Rocky's Road

Rocky Scott creates an Atmosphere of Cuisine, Comfort and Camaraderie at Rocky's Cafe

Photography by Todd Franson


Even in the early afternoon hours before the restaurant opens for dinner, you can feel the warmth in Rocky’s Café. Maybe it’s the earthy tones on the walls. Or perhaps the pleasantly lingering smells of the Creole and Caribbean food. Or even the tell-tale smoky aroma that records the history of the hip and happy crowds that nightly grace the narrow space.

Or, just maybe, it’s because Rocky herself is a bundle of warmth, cheer and smiles.

As the Café’s namesake, Rochelle “Rocky ” Scott opened her dream restaurant in June of 1999. With her friend and chef Paul Pelt, she’s made Rocky’s a signature stop along Adams Morgan’s bustling strips of restaurants and nightclubs. The warmth of the space isn’t accidental — self-described as a “coming together ” kind of person, Rocky strives to create a space where the troubles of the world remain on the other side of the front door.

But that doesn’t mean the troubles of the world should be ignored. As part of her efforts to stay involved and make a difference in a world where she sees times being particularly tough, Rocky’s Café is one of more than 100 participants in this year’s Dining Out for Life event benefiting Food & Friends (see page 32).

“It’s a local responsibility, ” she says of supporting organizations battling HIV and AIDS in D.C. “I think that being a part of Dining Out for Life, for me, is taking care of my local responsibility. ”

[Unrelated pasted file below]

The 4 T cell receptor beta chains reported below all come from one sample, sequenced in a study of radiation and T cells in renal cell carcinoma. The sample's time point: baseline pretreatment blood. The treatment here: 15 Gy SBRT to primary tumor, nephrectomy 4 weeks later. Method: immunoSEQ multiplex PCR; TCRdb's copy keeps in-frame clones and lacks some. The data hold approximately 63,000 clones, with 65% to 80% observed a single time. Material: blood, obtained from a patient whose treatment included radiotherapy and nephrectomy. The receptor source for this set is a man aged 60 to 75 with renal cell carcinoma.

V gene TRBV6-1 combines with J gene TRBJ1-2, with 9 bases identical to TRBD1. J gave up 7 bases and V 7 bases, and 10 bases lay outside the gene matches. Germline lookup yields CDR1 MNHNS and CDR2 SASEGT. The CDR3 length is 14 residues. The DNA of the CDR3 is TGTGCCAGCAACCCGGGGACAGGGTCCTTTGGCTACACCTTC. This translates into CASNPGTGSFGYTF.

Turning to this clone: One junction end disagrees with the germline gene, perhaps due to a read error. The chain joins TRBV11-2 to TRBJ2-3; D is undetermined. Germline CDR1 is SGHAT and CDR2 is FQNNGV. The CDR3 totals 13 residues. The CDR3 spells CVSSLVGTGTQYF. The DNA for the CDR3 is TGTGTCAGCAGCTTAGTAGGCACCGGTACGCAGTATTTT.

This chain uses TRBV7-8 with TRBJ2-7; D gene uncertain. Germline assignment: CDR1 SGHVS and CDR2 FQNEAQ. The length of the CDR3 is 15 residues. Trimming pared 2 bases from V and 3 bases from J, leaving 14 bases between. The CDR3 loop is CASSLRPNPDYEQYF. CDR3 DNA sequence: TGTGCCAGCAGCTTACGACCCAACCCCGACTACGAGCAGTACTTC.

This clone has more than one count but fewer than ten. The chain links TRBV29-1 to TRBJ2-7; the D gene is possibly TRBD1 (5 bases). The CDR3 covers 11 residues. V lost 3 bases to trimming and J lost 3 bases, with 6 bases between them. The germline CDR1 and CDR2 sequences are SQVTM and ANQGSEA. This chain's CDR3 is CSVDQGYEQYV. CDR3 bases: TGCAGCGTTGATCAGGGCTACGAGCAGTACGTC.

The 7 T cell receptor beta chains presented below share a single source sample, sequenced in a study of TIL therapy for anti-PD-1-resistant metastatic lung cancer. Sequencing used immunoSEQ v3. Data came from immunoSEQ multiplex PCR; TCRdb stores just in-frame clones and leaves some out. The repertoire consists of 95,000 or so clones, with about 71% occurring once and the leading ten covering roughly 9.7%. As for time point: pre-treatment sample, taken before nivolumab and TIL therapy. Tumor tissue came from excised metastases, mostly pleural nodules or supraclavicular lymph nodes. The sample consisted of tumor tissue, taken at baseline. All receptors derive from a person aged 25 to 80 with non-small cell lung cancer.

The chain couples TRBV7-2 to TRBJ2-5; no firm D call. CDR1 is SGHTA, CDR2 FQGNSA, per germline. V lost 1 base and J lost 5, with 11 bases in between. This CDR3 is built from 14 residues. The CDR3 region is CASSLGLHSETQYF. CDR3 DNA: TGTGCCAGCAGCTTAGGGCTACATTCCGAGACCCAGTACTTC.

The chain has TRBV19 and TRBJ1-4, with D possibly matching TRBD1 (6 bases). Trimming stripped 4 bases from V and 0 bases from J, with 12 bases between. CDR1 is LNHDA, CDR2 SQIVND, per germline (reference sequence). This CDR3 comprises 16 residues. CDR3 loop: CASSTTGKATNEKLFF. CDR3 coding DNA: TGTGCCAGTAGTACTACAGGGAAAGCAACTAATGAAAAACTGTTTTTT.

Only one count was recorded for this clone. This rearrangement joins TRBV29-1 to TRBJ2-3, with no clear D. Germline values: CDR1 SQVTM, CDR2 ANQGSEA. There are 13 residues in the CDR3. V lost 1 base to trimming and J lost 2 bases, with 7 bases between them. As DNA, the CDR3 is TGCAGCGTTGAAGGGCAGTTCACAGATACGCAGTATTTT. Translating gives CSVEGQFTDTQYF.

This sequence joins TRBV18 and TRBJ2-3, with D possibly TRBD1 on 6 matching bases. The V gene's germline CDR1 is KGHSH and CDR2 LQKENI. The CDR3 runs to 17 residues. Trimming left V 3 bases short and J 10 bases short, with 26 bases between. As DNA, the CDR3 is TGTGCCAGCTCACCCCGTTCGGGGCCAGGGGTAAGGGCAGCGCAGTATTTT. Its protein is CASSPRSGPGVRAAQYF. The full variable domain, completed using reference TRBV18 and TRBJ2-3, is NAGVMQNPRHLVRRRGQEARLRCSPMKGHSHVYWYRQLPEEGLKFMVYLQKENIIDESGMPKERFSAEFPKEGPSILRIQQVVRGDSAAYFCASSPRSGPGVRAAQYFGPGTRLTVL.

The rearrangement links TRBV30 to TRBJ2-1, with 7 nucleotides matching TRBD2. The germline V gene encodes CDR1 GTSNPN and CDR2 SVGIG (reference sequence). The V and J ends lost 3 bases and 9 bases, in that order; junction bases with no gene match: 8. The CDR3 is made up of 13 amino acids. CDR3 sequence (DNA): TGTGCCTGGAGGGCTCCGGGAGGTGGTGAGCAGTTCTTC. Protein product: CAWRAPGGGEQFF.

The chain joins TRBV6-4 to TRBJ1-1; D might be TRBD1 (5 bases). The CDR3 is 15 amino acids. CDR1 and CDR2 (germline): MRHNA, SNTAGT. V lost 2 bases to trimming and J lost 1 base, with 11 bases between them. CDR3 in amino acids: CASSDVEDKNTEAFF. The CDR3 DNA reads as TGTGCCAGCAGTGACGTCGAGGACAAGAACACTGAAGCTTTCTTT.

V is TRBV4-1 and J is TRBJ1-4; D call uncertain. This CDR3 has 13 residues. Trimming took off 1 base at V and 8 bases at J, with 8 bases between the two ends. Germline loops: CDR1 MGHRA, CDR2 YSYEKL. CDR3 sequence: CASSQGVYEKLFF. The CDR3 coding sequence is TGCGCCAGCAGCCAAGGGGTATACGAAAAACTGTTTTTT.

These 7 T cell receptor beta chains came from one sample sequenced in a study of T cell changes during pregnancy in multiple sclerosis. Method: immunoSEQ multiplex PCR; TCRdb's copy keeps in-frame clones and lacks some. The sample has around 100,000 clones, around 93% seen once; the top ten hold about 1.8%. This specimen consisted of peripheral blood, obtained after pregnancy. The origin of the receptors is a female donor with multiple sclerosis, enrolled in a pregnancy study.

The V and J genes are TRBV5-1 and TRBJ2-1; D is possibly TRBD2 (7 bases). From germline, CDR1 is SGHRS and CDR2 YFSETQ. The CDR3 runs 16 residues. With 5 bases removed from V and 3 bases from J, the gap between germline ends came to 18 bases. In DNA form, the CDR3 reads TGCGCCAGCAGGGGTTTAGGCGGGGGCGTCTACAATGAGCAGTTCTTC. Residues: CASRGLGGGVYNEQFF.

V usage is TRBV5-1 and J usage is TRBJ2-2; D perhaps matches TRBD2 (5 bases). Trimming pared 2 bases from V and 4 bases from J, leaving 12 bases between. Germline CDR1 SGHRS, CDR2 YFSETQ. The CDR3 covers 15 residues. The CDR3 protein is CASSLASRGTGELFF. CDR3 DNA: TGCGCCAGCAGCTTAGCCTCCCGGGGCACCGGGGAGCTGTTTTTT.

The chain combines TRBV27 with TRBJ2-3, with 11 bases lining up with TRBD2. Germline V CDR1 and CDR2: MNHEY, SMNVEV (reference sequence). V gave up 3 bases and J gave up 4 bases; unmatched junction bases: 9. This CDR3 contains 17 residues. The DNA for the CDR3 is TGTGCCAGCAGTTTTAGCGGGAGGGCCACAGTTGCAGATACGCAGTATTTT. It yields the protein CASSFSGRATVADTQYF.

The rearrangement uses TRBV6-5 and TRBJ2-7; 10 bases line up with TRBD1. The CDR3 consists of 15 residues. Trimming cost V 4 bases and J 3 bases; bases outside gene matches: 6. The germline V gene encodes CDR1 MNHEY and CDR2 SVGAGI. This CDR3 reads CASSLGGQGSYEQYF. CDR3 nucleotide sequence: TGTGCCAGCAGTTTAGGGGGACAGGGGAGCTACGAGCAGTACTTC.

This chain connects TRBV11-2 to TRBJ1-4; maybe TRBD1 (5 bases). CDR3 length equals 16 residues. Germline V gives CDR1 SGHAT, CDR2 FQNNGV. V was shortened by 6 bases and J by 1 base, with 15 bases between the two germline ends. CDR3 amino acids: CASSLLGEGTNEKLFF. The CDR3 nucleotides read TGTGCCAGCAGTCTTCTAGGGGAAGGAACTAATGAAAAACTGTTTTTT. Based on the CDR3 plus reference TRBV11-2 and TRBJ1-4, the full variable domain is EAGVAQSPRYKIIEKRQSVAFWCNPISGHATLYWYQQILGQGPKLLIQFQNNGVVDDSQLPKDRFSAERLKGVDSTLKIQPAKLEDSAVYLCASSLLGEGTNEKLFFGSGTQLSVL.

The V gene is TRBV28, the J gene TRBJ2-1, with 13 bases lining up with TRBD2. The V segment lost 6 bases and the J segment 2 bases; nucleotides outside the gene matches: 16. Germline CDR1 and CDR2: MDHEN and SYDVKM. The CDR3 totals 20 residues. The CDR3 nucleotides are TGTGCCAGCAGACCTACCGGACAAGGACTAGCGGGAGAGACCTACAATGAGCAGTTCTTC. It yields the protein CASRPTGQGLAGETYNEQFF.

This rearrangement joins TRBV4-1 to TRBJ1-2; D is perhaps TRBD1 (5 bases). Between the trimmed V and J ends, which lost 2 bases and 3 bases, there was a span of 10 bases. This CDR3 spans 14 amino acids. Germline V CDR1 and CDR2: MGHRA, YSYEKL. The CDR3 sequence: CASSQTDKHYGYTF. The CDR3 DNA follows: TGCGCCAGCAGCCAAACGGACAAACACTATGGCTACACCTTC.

“There are so many different cultures in the world, we should all be getting along. I wanted that to be representational of Rocky’s Café. ”

And sitting in the Café, taking in all that cuisine, comfort and camaraderie, you’ll think it’s good that this particular road is Rocky’s.

METRO WEEKLY: How did you get started in the restaurant business?

ROCKY SCOTT: Well, the real story is I wanted a leather jacket. My dad wouldn’t buy it for me — he said the only way I would get it was to get a job. I was fifteen. Down the street was a Taco Bell. I was in there with some friends [who worked there]. It was a mess, so I started helping out. The manager asked if I wanted a job, and I was like, “Perfect! I can get this leather jacket. ” I worked there for a little while, then I was offered a job at a small Greek style restaurant downtown as a waitress. I moved around in there, learning how to cook and bartend. I learned a lot there.